Kids with asthma who are obese likely to respond poorly to ICS

Pearl Toh
22 Sep 2021
Kids with asthma who are obese likely to respond poorly to ICS

Children with asthma are less likely to respond to inhaled corticosteroid (ICS) if they also happen to obese or overweight, suggests a study presented at ERS 2021.  

“We know that children with asthma, whose symptoms are poorly controlled, tend to gain weight. This is possibly because they exercise less,” explained presenting author Dr Cristina Longo of Amsterdam University Medical Center in Amsterdam, The Netherlands.

“Children with asthma who are overweight or obese are more likely to have worse symptoms despite being on the recommended treatment of ICSs, making it not only challenging to achieve a healthy weight but also to improve their quality of life,” she said.

The multicentre Mendelian randomization study included 1,511 children aged 2–16 years (pooled mean age 9 years, BMI z-score of 0.69) from five observational studies (four cross-sectional and one cohort study) who had asthma and were using ICS. Participants who had at least one asthma exacerbation requiring oral corticosteroids or urgent medical care within the preceding 1 years before study entry (or at the subsequent follow-up questionnaire in cohort study) were considered to have poor ICS response. [ERS 2021, abstract OA4221]

The researchers also analysed 97 genetic variants known to be predictive of BMI based on genome-wide association studies and constructed a weighted risk score, in which higher score indicates the presence of more BMI-related genetic variants. A BMI z-score of >1 indicates risk of being overweight, >2 is suggestive of being overweight, and >3 indicates obesity.

For every 1-unit increase in BMI z-score, the risk of having poor ICS response increased by more than twofold (odds ratio, 2.31, 95 percent confidence interval, 1.19– 4.46), Longo reported.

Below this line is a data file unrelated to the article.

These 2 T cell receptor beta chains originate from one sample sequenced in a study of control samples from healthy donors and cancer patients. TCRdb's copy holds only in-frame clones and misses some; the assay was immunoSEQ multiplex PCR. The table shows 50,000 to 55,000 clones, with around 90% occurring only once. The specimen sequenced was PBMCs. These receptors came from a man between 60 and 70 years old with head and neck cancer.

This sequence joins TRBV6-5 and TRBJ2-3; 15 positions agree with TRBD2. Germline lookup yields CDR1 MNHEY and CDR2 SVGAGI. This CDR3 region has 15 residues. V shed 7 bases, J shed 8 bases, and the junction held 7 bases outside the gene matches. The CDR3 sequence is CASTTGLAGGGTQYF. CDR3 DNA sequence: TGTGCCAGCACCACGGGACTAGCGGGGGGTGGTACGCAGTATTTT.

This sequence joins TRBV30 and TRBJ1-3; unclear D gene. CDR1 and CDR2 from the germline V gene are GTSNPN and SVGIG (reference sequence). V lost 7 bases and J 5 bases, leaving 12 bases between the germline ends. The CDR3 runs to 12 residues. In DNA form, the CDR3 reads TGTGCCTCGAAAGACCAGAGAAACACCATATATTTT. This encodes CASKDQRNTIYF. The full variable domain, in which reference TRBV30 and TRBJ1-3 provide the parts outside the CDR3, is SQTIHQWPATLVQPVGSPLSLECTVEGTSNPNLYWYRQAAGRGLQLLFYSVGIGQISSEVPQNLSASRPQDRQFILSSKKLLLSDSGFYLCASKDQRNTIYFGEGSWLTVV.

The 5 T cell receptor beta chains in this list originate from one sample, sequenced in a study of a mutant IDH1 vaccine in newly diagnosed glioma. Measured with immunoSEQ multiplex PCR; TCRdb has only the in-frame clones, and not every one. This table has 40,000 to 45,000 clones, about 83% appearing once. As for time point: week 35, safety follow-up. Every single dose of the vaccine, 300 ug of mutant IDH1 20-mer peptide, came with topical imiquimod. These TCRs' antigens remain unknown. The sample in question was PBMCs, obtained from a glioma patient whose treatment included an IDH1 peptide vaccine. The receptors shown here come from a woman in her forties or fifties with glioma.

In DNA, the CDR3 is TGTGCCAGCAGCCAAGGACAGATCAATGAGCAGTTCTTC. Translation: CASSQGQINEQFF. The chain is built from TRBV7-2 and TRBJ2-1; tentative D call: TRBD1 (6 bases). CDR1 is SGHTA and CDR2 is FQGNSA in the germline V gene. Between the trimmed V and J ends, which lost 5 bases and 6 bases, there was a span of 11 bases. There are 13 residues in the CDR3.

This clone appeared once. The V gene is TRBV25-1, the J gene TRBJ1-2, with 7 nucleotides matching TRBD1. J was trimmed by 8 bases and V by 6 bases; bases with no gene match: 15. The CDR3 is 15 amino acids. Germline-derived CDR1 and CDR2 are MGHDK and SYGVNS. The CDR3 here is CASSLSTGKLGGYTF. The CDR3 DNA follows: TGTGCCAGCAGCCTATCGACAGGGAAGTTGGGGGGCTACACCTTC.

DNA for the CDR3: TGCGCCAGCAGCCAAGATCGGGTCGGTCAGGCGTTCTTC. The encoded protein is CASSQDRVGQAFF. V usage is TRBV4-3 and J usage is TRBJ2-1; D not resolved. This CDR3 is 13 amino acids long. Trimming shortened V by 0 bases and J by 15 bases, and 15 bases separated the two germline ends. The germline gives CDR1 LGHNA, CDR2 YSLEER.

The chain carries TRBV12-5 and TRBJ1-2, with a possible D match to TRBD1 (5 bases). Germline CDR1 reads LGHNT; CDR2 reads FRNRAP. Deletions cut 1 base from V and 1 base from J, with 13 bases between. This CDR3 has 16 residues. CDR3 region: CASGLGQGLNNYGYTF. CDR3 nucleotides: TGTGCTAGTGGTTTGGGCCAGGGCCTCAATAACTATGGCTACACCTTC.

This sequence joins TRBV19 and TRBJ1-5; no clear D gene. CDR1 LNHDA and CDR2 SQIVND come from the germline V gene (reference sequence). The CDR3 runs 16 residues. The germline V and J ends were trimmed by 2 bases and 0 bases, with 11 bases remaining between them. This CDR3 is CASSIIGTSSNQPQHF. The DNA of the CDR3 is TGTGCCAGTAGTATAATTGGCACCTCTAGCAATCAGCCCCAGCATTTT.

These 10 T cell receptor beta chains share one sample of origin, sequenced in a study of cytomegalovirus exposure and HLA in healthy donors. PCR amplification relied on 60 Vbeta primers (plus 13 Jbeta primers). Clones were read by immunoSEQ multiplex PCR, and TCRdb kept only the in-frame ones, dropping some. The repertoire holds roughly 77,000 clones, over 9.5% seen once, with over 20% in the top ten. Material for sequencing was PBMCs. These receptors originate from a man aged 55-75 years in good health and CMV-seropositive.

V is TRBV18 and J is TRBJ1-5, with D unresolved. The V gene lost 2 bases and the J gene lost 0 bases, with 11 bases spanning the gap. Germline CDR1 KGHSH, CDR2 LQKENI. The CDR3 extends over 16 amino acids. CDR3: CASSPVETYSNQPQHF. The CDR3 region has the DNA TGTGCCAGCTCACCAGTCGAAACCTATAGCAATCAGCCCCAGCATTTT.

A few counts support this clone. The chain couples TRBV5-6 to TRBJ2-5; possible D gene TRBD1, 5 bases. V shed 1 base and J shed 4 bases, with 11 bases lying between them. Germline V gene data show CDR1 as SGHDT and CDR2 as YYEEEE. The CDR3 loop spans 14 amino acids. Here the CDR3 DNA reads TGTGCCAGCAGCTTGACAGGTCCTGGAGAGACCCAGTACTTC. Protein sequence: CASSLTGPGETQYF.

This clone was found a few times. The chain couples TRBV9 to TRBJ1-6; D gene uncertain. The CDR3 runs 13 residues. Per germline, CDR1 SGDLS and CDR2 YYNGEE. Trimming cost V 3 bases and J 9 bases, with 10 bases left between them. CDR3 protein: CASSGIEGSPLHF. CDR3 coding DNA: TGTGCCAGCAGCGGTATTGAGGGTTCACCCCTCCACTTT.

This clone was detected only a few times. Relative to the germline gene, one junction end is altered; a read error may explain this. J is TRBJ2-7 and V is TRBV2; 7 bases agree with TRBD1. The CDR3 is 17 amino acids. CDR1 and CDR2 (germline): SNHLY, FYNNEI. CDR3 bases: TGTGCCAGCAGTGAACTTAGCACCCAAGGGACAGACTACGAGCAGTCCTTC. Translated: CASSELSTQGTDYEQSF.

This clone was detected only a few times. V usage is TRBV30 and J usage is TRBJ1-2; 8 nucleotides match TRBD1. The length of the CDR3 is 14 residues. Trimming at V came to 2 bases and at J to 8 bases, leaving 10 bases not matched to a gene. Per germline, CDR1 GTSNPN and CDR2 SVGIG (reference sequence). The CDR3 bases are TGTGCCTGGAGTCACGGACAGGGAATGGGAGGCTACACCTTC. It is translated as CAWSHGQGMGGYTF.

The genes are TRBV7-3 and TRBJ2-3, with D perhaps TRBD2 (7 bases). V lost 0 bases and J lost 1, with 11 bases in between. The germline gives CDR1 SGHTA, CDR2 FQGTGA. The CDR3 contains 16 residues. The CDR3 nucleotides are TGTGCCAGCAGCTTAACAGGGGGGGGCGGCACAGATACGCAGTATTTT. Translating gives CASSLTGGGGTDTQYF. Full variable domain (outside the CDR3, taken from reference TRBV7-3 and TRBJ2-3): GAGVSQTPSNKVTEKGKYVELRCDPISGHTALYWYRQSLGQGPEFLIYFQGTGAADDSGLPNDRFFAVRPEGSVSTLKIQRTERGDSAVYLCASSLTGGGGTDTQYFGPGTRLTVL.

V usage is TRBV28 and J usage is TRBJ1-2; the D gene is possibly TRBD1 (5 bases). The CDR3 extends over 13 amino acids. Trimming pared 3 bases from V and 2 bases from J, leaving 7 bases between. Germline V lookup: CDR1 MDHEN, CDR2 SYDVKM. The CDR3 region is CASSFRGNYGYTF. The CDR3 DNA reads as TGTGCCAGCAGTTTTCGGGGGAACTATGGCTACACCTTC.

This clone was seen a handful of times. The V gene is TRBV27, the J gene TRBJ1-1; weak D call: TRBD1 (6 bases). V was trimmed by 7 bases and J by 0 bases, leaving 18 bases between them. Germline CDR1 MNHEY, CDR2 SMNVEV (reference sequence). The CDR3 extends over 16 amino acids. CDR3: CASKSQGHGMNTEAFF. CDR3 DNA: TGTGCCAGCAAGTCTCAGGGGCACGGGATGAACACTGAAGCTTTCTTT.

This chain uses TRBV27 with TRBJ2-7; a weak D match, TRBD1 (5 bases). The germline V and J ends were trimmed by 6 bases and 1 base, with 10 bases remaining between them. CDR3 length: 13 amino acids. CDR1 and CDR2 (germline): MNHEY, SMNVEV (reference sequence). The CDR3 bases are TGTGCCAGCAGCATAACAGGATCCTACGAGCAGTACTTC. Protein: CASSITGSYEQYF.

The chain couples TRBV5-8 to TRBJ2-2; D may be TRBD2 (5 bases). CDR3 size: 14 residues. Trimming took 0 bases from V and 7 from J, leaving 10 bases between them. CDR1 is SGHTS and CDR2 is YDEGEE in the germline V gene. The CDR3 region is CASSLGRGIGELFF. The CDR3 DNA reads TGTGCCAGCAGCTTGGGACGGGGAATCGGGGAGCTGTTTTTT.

“These results suggest that clinicians need to take a more personalized approach to treating overweight and obese children. Paediatricians and asthma specialists need to be aware that children with higher BMI could be taking ICS without any benefit,” she highlighted. “However, whether alternative treatments, like biologicals, are more effective in this subgroup of children remains to be investigated.”

“For children and their parents, our results shed light on the reasons why some children may not be responding to their steroid inhaler as expected, especially if they are having more frequent asthma attacks than expected after starting this therapy,” Longo pointed out. “Our results might also be the catalyst that parents and their children need to modify their diet and increase exercise. This might improve the child’s BMI status and their response to inhaled steroids.”

As she explained, steroids are guideline-recommended therapy for asthma children with higher-than-normal BMI.

“Our research group felt that the one-size fits-all approach to treating children with asthma with inhaled steroids as their first-line treatment, particularly those with excess weight, warrants revision,” she said, in light of the current findings which suggest that children with high BMI may be using ICS to no avail.

“At the very least, research identifying potential alternative treatments should be encouraged and prioritised, especially since 30 percent of children with asthma are also obese. With the childhood obesity epidemic rising, we expect this percentage to increase meaning this problem of poor control will be seen more frequently in routine clinical practice,” she stated.





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